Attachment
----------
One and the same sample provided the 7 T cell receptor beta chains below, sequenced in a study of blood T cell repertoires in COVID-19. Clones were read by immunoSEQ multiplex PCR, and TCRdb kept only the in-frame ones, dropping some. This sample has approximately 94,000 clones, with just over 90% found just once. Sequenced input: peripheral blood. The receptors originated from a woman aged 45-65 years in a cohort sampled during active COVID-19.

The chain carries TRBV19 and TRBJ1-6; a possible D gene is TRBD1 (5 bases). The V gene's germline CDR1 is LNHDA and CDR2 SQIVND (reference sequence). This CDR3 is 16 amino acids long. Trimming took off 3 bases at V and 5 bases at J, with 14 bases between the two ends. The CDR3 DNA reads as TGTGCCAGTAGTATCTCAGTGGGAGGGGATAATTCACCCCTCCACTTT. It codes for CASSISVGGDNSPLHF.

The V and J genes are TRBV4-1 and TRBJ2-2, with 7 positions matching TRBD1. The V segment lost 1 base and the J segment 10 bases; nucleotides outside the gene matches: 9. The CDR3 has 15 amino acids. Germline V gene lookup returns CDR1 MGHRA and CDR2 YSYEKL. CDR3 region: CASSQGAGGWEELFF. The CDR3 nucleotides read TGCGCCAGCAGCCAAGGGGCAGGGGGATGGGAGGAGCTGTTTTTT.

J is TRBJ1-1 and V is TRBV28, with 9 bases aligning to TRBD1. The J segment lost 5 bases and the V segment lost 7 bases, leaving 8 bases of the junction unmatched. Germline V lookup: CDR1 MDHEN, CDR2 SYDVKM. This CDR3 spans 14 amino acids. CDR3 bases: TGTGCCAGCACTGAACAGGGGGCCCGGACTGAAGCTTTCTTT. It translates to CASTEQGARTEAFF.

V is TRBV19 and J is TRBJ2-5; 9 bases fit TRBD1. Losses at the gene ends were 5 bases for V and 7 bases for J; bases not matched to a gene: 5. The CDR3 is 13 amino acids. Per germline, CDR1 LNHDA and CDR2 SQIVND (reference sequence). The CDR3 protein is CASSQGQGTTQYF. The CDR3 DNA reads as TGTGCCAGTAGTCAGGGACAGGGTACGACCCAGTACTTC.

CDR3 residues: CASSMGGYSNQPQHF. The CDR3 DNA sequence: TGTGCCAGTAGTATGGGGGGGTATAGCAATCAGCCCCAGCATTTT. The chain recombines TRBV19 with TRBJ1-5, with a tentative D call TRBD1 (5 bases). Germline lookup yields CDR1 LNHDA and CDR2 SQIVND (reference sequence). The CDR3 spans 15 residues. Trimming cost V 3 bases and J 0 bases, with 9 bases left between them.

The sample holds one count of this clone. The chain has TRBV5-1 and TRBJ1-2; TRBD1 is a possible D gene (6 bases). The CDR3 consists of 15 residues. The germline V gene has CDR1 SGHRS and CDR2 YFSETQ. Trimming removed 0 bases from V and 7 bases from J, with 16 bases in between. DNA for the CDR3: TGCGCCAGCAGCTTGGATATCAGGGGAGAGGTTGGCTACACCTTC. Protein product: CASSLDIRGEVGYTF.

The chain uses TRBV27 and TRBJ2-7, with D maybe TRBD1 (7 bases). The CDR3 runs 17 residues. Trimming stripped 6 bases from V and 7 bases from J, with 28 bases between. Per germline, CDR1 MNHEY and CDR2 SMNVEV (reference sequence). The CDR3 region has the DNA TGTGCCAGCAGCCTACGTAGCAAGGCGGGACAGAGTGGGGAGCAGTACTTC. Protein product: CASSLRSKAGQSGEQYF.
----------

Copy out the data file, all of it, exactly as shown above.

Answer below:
One and the same sample provided the 7 T cell receptor beta chains below, sequenced in a study of blood T cell repertoires in COVID-19. Clones were read by immunoSEQ multiplex PCR, and TCRdb kept only the in-frame ones, dropping some. This sample has approximately 94,000 clones, with just over 90% found just once. Sequenced input: peripheral blood. The receptors originated from a woman aged 45-65 years in a cohort sampled during active COVID-19.

The chain carries TRBV19 and TRBJ1-6; a possible D gene is TRBD1 (5 bases). The V gene's germline CDR1 is LNHDA and CDR2 SQIVND (reference sequence). This CDR3 is 16 amino acids long. Trimming took off 3 bases at V and 5 bases at J, with 14 bases between the two ends. The CDR3 DNA reads as TGTGCCAGTAGTATCTCAGTGGGAGGGGATAATTCACCCCTCCACTTT. It codes for CASSISVGGDNSPLHF.

The V and J genes are TRBV4-1 and TRBJ2-2, with 7 positions matching TRBD1. The V segment lost 1 base and the J segment 10 bases; nucleotides outside the gene matches: 9. The CDR3 has 15 amino acids. Germline V gene lookup returns CDR1 MGHRA and CDR2 YSYEKL. CDR3 region: CASSQGAGGWEELFF. The CDR3 nucleotides read TGCGCCAGCAGCCAAGGGGCAGGGGGATGGGAGGAGCTGTTTTTT.

J is TRBJ1-1 and V is TRBV28, with 9 bases aligning to TRBD1. The J segment lost 5 bases and the V segment lost 7 bases, leaving 8 bases of the junction unmatched. Germline V lookup: CDR1 MDHEN, CDR2 SYDVKM. This CDR3 spans 14 amino acids. CDR3 bases: TGTGCCAGCACTGAACAGGGGGCCCGGACTGAAGCTTTCTTT. It translates to CASTEQGARTEAFF.

V is TRBV19 and J is TRBJ2-5; 9 bases fit TRBD1. Losses at the gene ends were 5 bases for V and 7 bases for J; bases not matched to a gene: 5. The CDR3 is 13 amino acids. Per germline, CDR1 LNHDA and CDR2 SQIVND (reference sequence). The CDR3 protein is CASSQGQGTTQYF. The CDR3 DNA reads as TGTGCCAGTAGTCAGGGACAGGGTACGACCCAGTACTTC.

CDR3 residues: CASSMGGYSNQPQHF. The CDR3 DNA sequence: TGTGCCAGTAGTATGGGGGGGTATAGCAATCAGCCCCAGCATTTT. The chain recombines TRBV19 with TRBJ1-5, with a tentative D call TRBD1 (5 bases). Germline lookup yields CDR1 LNHDA and CDR2 SQIVND (reference sequence). The CDR3 spans 15 residues. Trimming cost V 3 bases and J 0 bases, with 9 bases left between them.

The sample holds one count of this clone. The chain has TRBV5-1 and TRBJ1-2; TRBD1 is a possible D gene (6 bases). The CDR3 consists of 15 residues. The germline V gene has CDR1 SGHRS and CDR2 YFSETQ. Trimming removed 0 bases from V and 7 bases from J, with 16 bases in between. DNA for the CDR3: TGCGCCAGCAGCTTGGATATCAGGGGAGAGGTTGGCTACACCTTC. Protein product: CASSLDIRGEVGYTF.

The chain uses TRBV27 and TRBJ2-7, with D maybe TRBD1 (7 bases). The CDR3 runs 17 residues. Trimming stripped 6 bases from V and 7 bases from J, with 28 bases between. Per germline, CDR1 MNHEY and CDR2 SMNVEV (reference sequence). The CDR3 region has the DNA TGTGCCAGCAGCCTACGTAGCAAGGCGGGACAGAGTGGGGAGCAGTACTTC. Protein product: CASSLRSKAGQSGEQYF.